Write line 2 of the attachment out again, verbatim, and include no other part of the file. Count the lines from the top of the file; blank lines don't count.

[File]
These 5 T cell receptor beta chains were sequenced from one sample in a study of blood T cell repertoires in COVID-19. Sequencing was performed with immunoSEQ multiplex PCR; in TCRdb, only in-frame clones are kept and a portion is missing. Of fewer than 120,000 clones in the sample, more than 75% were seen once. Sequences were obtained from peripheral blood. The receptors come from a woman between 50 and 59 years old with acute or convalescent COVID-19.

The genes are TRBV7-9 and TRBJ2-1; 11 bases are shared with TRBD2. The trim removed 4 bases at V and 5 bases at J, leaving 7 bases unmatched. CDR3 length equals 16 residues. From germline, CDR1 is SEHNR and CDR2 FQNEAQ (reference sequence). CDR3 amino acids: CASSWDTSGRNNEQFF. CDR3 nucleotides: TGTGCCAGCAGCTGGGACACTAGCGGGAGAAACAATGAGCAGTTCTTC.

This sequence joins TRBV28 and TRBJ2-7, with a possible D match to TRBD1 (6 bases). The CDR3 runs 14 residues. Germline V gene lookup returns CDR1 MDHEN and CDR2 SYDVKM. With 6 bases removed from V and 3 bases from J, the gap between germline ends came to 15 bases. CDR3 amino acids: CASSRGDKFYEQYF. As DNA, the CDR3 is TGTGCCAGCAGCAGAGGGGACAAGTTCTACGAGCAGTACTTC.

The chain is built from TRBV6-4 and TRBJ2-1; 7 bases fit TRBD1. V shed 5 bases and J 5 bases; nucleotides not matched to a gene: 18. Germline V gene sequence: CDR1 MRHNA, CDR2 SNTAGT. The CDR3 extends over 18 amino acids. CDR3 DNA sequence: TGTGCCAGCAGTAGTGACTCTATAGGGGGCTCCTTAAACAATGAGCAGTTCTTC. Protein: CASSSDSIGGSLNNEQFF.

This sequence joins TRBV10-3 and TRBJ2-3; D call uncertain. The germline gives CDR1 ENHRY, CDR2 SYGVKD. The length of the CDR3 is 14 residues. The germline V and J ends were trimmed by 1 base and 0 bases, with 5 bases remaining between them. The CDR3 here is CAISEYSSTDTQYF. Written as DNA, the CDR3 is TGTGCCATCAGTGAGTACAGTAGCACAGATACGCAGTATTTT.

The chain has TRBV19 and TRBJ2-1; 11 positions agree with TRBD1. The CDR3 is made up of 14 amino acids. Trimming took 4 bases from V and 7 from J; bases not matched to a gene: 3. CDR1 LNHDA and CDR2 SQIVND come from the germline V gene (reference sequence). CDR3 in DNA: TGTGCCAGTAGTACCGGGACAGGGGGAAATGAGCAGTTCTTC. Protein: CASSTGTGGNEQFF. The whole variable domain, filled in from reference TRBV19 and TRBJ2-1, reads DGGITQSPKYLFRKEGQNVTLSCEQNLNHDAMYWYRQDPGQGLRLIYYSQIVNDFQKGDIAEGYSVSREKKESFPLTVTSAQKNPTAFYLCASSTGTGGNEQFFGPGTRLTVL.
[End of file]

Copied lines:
The genes are TRBV7-9 and TRBJ2-1; 11 bases are shared with TRBD2. The trim removed 4 bases at V and 5 bases at J, leaving 7 bases unmatched. CDR3 length equals 16 residues. From germline, CDR1 is SEHNR and CDR2 FQNEAQ (reference sequence). CDR3 amino acids: CASSWDTSGRNNEQFF. CDR3 nucleotides: TGTGCCAGCAGCTGGGACACTAGCGGGAGAAACAATGAGCAGTTCTTC.